#netzkultur

Tweetbot 5 is such a nice app. A shame it’s based on and build for a platform, whose management doesn’t value and encourage a rich ecosystem of third party clients and instead pushes a „one size fits all“ approach for millions (!) of users, just because they don’t understand their own product (which could have been the centralized real time layer of the web) and how to monetize it.

In the long-term their missing understanding will turn out to be a good thing, because it forced us relatively early to create truly open and independent microblogging alternatives, which will replace their privately owned predecessor sooner rather than later.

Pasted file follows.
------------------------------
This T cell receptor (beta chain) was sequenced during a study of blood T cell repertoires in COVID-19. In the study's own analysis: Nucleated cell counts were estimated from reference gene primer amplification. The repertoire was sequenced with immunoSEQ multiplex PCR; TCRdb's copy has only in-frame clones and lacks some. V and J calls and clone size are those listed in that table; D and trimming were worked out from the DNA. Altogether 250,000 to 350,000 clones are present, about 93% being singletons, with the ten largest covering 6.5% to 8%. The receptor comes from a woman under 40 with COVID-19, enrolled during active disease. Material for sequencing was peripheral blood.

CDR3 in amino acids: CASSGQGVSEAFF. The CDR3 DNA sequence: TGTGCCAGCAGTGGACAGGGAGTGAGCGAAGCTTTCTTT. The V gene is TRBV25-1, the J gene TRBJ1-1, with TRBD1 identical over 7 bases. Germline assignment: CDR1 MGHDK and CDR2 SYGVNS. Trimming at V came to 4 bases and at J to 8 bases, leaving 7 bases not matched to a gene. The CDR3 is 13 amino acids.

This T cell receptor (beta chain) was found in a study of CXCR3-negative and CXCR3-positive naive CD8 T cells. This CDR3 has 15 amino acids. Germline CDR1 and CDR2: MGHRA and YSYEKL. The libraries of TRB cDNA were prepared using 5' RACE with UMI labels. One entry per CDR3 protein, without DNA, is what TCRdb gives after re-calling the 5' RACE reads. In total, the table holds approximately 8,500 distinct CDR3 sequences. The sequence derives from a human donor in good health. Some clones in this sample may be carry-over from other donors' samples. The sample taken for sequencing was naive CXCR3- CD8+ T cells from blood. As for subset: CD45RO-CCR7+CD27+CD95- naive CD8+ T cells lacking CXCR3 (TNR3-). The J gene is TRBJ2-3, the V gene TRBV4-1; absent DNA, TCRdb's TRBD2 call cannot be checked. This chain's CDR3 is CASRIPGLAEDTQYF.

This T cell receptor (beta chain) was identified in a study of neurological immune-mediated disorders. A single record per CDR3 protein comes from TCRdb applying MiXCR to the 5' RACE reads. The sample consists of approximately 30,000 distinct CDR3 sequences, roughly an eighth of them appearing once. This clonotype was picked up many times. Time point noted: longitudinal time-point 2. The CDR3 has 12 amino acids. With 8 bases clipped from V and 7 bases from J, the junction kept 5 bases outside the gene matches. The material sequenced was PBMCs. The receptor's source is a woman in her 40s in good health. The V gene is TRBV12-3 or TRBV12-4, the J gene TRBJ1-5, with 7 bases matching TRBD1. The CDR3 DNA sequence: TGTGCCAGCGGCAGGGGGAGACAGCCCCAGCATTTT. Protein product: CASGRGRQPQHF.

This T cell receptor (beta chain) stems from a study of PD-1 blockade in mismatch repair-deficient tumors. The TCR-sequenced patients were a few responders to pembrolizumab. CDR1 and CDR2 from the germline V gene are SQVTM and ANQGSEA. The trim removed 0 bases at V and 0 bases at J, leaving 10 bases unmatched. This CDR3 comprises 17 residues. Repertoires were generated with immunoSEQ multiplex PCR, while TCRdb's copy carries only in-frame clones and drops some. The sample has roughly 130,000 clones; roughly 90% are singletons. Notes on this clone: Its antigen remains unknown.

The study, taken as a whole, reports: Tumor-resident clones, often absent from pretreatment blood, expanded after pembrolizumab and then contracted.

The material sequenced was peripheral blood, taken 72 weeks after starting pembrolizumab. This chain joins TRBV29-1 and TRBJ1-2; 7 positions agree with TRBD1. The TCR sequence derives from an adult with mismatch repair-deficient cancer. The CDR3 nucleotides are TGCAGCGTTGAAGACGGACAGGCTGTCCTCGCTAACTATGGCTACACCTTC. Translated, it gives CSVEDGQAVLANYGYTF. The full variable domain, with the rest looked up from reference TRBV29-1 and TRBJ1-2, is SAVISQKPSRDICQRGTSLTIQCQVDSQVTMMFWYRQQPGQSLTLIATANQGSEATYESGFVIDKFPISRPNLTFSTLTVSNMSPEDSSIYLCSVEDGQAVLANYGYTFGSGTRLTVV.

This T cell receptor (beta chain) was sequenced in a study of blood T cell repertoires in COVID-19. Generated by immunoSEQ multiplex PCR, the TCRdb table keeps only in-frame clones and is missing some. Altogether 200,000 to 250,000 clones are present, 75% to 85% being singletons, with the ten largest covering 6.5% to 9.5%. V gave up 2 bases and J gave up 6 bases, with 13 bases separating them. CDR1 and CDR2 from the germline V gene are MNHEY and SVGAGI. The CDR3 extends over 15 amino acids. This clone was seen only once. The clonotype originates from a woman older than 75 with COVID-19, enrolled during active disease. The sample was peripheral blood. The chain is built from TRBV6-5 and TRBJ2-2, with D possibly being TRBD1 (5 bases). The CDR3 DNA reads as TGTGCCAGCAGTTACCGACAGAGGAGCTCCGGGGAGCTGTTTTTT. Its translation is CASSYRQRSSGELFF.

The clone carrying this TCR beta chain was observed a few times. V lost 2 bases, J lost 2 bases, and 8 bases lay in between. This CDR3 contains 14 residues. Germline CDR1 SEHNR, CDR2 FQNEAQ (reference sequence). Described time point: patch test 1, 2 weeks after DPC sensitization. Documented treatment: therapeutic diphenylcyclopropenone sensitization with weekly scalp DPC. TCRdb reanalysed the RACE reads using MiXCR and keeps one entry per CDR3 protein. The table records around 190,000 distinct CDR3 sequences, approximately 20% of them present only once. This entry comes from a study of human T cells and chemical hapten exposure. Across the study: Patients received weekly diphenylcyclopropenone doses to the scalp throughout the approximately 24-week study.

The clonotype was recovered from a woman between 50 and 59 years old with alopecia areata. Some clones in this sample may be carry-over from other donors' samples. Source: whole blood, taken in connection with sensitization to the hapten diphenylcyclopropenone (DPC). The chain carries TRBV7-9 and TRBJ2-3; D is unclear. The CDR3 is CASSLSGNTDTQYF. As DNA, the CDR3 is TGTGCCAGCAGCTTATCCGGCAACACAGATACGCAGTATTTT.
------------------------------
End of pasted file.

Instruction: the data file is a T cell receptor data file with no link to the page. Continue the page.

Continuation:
The future is here today: You can’t play Bach on Facebook because Sony says they own his compositions

Boing Boing-Posting von letzter Woche, das zeigt, was für ein Wahnsinn nach der Pro-Upload-Filter-Abstimmung von heute absofort noch viel häufiger auf uns zukommen wird:

James Rhodes, a pianist, performed a Bach composition for his Facebook account, but it didn’t go up — Facebook’s copyright filtering system pulled it down and accused him of copyright infringement because Sony Music Global had claimed that they owned 47 seconds‘ worth of his personal performance of a song whose composer has been dead for 300 years.